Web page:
Luminous Zebra Fish Wins Contest for Microscopic Photography

The human eye is a limited organ. The portion of the electromagnetic spectrum that we can see is about 0.0035 percent of the total light in the universe. Without any aid, a normal human eye with 20/20 vision can clearly view up to only about five kilometers (about three miles) in the distance and can distinguish an object as small as about 0.1 millimeter. Just as spyglasses and telescopes extended our range of sight across Earth and into the cosmos, light microscopes allow us to peer at scales hundreds of times smaller than we would otherwise be able to detect. Such technology has bred innumerable discoveries in medicine, biology, geology and plant science.

For 46 years, camera company Nikon has run its Small World contest, which prizes excellence in photography at the tiniest scales—achieved with the aid of the light microscope. Scientists make up a substantial proportion of contest entrants because their work naturally lends itself to stunning visualization. Below is this year’s first-place winner and our editors’ picks for the best images. As entrant Jason Kirk of the Baylor College of Medicine says, the contest is a “unique opportunity to celebrate the convergence of art and science. Images like the ones showcased here are a [wonderful] bridge between the scientific community and the general public.”

This year’s winning image of a juvenile zebra fish was captured as part of research by a team at the National Institutes of Health. They discovered that zebra fish have lymphatic vessels inside their skull—a feature previously thought to only occur in mammals. Such a discovery could expedite and revolutionize research related to neurological diseases such as Alzheimer’s. The researchers stitched together more than 350 individual images to create this single one.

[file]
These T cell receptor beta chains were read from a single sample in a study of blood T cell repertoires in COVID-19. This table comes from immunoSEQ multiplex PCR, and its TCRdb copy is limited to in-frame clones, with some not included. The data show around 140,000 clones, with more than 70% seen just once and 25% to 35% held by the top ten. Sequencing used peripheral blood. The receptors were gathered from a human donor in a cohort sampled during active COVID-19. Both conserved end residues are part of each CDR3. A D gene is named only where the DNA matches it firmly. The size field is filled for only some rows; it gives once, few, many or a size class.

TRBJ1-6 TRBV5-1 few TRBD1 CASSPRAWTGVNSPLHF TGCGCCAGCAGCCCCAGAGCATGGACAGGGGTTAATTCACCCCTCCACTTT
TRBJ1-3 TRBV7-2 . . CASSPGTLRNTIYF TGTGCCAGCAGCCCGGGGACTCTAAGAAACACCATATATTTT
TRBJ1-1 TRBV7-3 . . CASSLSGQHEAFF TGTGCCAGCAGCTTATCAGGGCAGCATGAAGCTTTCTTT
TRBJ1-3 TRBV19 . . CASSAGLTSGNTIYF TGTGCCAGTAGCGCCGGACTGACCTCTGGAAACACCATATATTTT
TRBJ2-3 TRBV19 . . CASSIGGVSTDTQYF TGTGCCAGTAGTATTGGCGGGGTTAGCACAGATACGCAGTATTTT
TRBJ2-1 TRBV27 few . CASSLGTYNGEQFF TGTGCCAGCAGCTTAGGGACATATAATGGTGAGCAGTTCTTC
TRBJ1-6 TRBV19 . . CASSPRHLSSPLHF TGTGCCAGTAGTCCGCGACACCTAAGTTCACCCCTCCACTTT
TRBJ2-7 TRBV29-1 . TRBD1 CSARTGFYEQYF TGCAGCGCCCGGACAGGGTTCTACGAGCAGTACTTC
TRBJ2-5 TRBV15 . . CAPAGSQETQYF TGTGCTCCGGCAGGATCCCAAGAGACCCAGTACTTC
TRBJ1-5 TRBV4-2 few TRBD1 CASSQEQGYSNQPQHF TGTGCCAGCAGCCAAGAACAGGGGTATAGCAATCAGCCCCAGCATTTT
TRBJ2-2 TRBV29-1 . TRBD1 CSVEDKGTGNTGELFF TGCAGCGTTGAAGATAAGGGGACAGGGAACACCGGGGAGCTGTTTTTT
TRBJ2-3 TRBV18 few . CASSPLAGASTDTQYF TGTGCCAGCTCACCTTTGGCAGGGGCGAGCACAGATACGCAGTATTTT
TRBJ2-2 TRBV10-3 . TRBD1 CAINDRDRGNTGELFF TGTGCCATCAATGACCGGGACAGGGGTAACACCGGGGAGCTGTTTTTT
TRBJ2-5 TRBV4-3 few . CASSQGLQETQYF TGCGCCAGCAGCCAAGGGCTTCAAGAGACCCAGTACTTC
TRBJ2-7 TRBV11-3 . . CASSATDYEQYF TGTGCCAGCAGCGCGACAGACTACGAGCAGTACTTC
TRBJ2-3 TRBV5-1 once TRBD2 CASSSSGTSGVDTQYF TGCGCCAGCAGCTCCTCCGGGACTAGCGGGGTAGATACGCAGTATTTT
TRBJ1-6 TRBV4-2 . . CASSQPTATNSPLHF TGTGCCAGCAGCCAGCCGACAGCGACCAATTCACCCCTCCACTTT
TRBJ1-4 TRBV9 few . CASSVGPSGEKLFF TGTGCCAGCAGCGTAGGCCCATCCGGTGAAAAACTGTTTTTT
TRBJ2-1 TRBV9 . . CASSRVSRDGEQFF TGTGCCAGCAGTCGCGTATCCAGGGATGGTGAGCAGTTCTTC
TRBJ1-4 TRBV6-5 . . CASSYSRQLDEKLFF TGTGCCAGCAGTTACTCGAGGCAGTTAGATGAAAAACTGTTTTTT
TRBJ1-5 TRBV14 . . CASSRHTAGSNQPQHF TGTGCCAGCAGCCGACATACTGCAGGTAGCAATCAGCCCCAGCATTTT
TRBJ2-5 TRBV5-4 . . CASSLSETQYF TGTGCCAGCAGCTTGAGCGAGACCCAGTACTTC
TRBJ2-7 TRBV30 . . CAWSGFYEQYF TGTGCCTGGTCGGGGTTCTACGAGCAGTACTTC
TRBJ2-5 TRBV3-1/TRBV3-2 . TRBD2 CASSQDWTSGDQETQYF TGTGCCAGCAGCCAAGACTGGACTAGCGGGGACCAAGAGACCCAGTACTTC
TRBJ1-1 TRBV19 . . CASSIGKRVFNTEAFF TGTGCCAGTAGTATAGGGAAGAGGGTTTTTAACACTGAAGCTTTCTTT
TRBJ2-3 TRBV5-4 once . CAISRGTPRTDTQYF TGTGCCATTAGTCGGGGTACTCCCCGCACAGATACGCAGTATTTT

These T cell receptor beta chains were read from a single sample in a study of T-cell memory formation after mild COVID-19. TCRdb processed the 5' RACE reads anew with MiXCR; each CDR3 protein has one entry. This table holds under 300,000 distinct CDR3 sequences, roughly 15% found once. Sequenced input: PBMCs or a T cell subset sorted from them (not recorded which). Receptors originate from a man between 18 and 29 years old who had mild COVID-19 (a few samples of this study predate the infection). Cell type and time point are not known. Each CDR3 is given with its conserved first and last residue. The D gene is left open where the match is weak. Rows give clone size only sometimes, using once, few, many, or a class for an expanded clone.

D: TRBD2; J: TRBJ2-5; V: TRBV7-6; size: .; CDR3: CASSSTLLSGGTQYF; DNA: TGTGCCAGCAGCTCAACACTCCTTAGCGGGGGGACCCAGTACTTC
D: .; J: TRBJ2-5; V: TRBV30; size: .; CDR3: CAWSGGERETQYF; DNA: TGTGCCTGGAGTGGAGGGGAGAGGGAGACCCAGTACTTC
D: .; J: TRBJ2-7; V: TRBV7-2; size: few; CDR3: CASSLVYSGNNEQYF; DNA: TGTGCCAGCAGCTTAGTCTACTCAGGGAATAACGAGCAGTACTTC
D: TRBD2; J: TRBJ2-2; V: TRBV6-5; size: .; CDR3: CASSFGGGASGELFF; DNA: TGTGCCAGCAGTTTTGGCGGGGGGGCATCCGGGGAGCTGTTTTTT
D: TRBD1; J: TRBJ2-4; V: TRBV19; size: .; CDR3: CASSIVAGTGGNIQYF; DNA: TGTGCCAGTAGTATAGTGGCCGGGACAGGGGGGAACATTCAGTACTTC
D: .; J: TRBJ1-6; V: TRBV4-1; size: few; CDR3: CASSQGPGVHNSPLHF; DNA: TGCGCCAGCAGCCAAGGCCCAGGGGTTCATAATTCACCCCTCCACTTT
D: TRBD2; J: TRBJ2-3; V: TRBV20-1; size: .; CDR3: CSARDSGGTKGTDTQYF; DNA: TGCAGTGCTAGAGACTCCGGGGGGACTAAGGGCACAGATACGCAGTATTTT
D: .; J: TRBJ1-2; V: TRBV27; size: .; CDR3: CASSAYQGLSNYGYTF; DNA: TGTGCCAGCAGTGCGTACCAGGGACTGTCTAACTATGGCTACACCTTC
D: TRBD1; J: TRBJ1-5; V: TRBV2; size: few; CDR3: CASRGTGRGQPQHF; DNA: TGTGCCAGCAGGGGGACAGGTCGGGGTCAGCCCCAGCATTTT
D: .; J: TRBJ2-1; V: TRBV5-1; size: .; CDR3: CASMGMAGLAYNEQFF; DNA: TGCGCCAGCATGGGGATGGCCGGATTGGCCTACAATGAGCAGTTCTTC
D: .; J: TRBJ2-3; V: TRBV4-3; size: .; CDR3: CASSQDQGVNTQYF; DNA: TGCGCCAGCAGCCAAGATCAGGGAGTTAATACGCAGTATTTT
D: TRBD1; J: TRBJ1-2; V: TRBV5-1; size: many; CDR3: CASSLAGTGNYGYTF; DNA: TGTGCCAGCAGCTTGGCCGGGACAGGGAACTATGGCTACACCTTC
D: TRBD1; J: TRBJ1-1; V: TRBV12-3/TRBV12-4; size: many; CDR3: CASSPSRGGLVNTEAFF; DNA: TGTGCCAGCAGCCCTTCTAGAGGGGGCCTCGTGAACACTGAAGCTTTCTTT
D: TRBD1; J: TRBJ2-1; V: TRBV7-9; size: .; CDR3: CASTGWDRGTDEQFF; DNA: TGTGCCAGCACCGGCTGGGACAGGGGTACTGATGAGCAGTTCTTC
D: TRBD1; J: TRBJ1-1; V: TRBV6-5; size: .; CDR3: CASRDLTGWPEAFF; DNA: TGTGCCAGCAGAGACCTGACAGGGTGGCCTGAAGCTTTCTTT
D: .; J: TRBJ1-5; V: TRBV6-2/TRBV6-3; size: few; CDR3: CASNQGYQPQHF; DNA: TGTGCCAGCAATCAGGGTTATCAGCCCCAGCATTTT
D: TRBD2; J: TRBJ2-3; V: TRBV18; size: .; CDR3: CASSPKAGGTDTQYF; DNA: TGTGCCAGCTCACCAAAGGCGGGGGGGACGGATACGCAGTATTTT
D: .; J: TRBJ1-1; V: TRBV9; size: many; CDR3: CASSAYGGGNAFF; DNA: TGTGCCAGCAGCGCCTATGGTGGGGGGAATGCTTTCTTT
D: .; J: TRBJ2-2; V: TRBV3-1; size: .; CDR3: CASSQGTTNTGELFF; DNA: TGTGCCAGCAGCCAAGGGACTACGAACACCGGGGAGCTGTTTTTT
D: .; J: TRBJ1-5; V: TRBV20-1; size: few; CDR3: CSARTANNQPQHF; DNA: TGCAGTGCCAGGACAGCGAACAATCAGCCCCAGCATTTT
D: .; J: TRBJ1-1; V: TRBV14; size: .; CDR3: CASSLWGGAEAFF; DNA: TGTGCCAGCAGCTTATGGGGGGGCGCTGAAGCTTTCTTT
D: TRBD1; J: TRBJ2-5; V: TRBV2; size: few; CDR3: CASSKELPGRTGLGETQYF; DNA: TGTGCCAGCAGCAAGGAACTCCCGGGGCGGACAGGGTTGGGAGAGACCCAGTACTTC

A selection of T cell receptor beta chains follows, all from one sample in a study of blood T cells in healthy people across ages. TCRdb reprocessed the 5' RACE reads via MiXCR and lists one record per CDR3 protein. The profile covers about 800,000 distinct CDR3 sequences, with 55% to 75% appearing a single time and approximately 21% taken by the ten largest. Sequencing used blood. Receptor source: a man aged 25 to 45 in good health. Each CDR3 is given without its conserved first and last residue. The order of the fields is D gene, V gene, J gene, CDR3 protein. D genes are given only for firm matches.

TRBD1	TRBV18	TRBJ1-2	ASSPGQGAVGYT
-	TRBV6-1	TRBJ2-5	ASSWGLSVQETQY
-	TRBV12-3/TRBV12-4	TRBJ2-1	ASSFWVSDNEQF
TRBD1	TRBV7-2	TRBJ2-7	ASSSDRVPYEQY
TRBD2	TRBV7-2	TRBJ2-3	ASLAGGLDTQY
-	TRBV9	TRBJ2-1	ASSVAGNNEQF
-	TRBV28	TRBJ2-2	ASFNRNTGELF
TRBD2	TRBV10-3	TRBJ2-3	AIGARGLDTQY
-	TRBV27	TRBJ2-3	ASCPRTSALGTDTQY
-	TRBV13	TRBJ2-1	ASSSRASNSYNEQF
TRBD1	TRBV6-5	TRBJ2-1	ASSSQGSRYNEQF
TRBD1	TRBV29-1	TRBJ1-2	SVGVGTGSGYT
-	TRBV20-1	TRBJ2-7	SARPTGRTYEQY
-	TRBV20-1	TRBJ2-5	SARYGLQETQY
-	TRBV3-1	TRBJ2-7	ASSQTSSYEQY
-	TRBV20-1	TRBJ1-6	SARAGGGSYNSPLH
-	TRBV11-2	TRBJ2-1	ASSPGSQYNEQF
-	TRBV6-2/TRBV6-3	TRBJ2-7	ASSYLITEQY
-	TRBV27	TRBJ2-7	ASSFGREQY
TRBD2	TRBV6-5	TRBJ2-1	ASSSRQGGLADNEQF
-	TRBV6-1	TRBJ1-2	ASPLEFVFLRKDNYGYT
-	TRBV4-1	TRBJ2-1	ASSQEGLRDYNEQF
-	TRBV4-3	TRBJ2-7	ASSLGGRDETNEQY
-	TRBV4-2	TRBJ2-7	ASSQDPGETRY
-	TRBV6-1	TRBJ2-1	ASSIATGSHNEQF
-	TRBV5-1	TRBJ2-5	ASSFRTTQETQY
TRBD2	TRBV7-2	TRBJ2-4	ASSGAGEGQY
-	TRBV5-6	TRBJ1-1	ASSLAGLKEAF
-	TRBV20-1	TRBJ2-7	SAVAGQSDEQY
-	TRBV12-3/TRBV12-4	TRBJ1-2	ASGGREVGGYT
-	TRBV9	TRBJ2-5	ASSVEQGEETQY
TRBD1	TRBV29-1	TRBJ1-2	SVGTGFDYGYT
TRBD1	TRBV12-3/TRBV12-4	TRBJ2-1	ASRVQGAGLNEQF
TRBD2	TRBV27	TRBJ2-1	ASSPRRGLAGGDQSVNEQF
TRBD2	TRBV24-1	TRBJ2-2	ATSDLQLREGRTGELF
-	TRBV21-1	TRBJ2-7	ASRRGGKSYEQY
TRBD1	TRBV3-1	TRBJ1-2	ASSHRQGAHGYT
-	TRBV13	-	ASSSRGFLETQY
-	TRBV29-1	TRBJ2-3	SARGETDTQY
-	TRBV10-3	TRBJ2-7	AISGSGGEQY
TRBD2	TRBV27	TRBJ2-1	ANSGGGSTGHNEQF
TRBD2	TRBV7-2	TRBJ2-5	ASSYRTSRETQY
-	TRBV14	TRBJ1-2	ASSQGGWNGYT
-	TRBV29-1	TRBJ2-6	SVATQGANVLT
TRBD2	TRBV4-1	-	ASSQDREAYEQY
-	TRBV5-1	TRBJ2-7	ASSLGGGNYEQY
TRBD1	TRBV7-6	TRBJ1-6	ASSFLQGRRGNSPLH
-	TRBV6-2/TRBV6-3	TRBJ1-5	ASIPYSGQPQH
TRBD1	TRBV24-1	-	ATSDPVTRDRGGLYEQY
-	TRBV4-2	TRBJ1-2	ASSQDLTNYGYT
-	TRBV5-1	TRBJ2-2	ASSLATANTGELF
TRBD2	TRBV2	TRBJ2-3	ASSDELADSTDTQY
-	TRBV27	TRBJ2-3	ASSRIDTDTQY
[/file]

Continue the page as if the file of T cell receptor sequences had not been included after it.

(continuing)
Radula, or “tongue,” of a freshwater snail, stained and captured as a stack of images. The realm of tiny animals is replete with bizarre and sometimes alien forms, says the image’s creator, Igor Siwanowicz of Howard Hughes Medical Institute, who obtained the snail from his lab mate’s aquarium. “It’s a snail’s tongue, looking like a decadent rococo chandelier,” he adds. The image won third place.

Scale from the wing of a blue emperor butterfly (Papilio ulysses). Photographer Yousef Al Habshi, says the challenge in creating this image was finding the correct focal balance between the camera and the scales to capture the light, avoiding overexposure or underexposure.

Daphnia, a water microorganism. To create this image, photographer Paweł Błachowicz used the reflected-light technique: light bounces off the subject and is captured by the camera. This method is usually reserved for opaque objects, Błachowicz says, so he was surprised at this striking outcome. “Daphnia is a transparent organism, and despite this, with the reflected-light technique, it looks astonishing,” he adds.

Crystals formed after heating an ethanol-and-water solution containing L-glutamine and beta-alanine. The proportions of both amino acids must be precisely balanced in order to form such striking crystal structures, says photographer Justin Zoll. He used a polarized-light filter to capture this image, which won 13th place.

Lateral view of a leaf-roller weevil (Byctiscus betulae). The hard exoskeleton is highly reflective and therefore challenging to capture, says photographer Özgür Kerem Bulur, who had to balance the light properly in order to capture these rainbow colors. This image won 14th place.

Head of a tapeworm (Taenia pisiformis) from the gut of a rabbit. The angle of this photograph shows the “teeth” on the edge of the parasite’s head that help it embed itself in its host’s digestive tract. “I love the image’s geometrical beauty, its sculptural qualities and its ambiguity,” says image creator David Maitland. “Is it a fossil or something embedded in sandstone? What is it?”

Credit: Jason Kirk Baylor College of Medicine

Microtubules (orange) inside a bovine pulmonary artery endothelial cell. The nucleus is shown in cyan. In his work, Jason Kirk of the Baylor College of Medicine uses such cells to benchmark the performance of his microscopy equipment. But the end result, which won seventh place, deserves acknowledgement for its artistic value.

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